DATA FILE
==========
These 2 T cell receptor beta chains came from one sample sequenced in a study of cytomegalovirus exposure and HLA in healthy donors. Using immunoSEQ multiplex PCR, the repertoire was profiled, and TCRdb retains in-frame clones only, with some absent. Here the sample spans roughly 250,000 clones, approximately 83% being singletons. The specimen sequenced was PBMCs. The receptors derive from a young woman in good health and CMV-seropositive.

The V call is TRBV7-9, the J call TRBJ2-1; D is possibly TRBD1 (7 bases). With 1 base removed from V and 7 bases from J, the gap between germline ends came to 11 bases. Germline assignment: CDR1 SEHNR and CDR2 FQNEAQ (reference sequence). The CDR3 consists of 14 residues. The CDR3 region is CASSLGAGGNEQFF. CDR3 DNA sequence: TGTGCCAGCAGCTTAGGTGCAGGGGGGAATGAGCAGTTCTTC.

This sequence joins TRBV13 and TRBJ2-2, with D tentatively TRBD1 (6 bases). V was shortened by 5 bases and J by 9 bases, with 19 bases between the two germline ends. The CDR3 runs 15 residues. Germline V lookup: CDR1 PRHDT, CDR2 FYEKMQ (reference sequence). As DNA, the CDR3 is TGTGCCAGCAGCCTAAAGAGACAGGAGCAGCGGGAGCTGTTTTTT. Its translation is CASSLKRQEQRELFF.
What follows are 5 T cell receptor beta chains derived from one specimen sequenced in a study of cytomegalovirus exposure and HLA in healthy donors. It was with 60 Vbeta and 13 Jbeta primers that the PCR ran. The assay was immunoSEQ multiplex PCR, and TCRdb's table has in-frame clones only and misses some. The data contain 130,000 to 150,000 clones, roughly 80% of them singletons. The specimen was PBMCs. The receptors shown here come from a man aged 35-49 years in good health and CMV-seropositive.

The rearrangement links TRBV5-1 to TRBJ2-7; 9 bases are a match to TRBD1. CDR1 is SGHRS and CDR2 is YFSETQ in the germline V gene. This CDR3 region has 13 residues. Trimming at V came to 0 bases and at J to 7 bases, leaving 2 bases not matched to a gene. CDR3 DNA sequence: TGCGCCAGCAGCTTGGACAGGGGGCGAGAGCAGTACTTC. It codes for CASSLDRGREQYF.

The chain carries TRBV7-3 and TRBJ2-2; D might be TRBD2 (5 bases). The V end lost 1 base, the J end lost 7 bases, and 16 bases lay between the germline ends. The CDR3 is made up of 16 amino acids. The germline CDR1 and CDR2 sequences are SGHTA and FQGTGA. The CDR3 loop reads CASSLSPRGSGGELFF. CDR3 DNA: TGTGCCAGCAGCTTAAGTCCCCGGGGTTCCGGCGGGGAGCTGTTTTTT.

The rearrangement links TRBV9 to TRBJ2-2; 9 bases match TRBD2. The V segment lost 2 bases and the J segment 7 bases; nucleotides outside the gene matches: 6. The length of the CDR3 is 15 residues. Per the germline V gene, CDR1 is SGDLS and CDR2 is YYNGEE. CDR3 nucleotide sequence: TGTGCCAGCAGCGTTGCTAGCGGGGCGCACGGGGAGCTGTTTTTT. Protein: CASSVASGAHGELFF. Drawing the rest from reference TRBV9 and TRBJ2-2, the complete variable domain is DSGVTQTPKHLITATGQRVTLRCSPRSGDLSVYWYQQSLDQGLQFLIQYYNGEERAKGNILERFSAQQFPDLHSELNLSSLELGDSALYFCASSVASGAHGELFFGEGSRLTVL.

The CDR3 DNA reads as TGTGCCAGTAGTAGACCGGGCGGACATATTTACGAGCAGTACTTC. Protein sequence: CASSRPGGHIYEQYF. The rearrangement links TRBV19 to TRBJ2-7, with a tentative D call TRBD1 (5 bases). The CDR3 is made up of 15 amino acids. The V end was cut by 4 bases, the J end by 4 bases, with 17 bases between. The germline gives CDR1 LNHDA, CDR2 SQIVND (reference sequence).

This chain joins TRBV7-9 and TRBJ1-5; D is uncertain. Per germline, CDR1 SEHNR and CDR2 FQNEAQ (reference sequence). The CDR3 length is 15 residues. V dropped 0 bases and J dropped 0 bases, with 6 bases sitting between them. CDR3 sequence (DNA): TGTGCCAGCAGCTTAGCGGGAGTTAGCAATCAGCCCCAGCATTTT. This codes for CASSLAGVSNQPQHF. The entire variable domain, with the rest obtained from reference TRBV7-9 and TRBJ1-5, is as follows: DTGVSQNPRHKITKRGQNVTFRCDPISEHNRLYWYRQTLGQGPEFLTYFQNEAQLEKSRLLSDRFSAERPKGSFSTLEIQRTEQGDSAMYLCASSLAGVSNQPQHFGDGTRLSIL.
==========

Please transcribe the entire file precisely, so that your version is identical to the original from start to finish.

These 2 T cell receptor beta chains came from one sample sequenced in a study of cytomegalovirus exposure and HLA in healthy donors. Using immunoSEQ multiplex PCR, the repertoire was profiled, and TCRdb retains in-frame clones only, with some absent. Here the sample spans roughly 250,000 clones, approximately 83% being singletons. The specimen sequenced was PBMCs. The receptors derive from a young woman in good health and CMV-seropositive.

The V call is TRBV7-9, the J call TRBJ2-1; D is possibly TRBD1 (7 bases). With 1 base removed from V and 7 bases from J, the gap between germline ends came to 11 bases. Germline assignment: CDR1 SEHNR and CDR2 FQNEAQ (reference sequence). The CDR3 consists of 14 residues. The CDR3 region is CASSLGAGGNEQFF. CDR3 DNA sequence: TGTGCCAGCAGCTTAGGTGCAGGGGGGAATGAGCAGTTCTTC.

This sequence joins TRBV13 and TRBJ2-2, with D tentatively TRBD1 (6 bases). V was shortened by 5 bases and J by 9 bases, with 19 bases between the two germline ends. The CDR3 runs 15 residues. Germline V lookup: CDR1 PRHDT, CDR2 FYEKMQ (reference sequence). As DNA, the CDR3 is TGTGCCAGCAGCCTAAAGAGACAGGAGCAGCGGGAGCTGTTTTTT. Its translation is CASSLKRQEQRELFF.
What follows are 5 T cell receptor beta chains derived from one specimen sequenced in a study of cytomegalovirus exposure and HLA in healthy donors. It was with 60 Vbeta and 13 Jbeta primers that the PCR ran. The assay was immunoSEQ multiplex PCR, and TCRdb's table has in-frame clones only and misses some. The data contain 130,000 to 150,000 clones, roughly 80% of them singletons. The specimen was PBMCs. The receptors shown here come from a man aged 35-49 years in good health and CMV-seropositive.

The rearrangement links TRBV5-1 to TRBJ2-7; 9 bases are a match to TRBD1. CDR1 is SGHRS and CDR2 is YFSETQ in the germline V gene. This CDR3 region has 13 residues. Trimming at V came to 0 bases and at J to 7 bases, leaving 2 bases not matched to a gene. CDR3 DNA sequence: TGCGCCAGCAGCTTGGACAGGGGGCGAGAGCAGTACTTC. It codes for CASSLDRGREQYF.

The chain carries TRBV7-3 and TRBJ2-2; D might be TRBD2 (5 bases). The V end lost 1 base, the J end lost 7 bases, and 16 bases lay between the germline ends. The CDR3 is made up of 16 amino acids. The germline CDR1 and CDR2 sequences are SGHTA and FQGTGA. The CDR3 loop reads CASSLSPRGSGGELFF. CDR3 DNA: TGTGCCAGCAGCTTAAGTCCCCGGGGTTCCGGCGGGGAGCTGTTTTTT.

The rearrangement links TRBV9 to TRBJ2-2; 9 bases match TRBD2. The V segment lost 2 bases and the J segment 7 bases; nucleotides outside the gene matches: 6. The length of the CDR3 is 15 residues. Per the germline V gene, CDR1 is SGDLS and CDR2 is YYNGEE. CDR3 nucleotide sequence: TGTGCCAGCAGCGTTGCTAGCGGGGCGCACGGGGAGCTGTTTTTT. Protein: CASSVASGAHGELFF. Drawing the rest from reference TRBV9 and TRBJ2-2, the complete variable domain is DSGVTQTPKHLITATGQRVTLRCSPRSGDLSVYWYQQSLDQGLQFLIQYYNGEERAKGNILERFSAQQFPDLHSELNLSSLELGDSALYFCASSVASGAHGELFFGEGSRLTVL.

The CDR3 DNA reads as TGTGCCAGTAGTAGACCGGGCGGACATATTTACGAGCAGTACTTC. Protein sequence: CASSRPGGHIYEQYF. The rearrangement links TRBV19 to TRBJ2-7, with a tentative D call TRBD1 (5 bases). The CDR3 is made up of 15 amino acids. The V end was cut by 4 bases, the J end by 4 bases, with 17 bases between. The germline gives CDR1 LNHDA, CDR2 SQIVND (reference sequence).

This chain joins TRBV7-9 and TRBJ1-5; D is uncertain. Per germline, CDR1 SEHNR and CDR2 FQNEAQ (reference sequence). The CDR3 length is 15 residues. V dropped 0 bases and J dropped 0 bases, with 6 bases sitting between them. CDR3 sequence (DNA): TGTGCCAGCAGCTTAGCGGGAGTTAGCAATCAGCCCCAGCATTTT. This codes for CASSLAGVSNQPQHF. The entire variable domain, with the rest obtained from reference TRBV7-9 and TRBJ1-5, is as follows: DTGVSQNPRHKITKRGQNVTFRCDPISEHNRLYWYRQTLGQGPEFLTYFQNEAQLEKSRLLSDRFSAERPKGSFSTLEIQRTEQGDSAMYLCASSLAGVSNQPQHFGDGTRLSIL.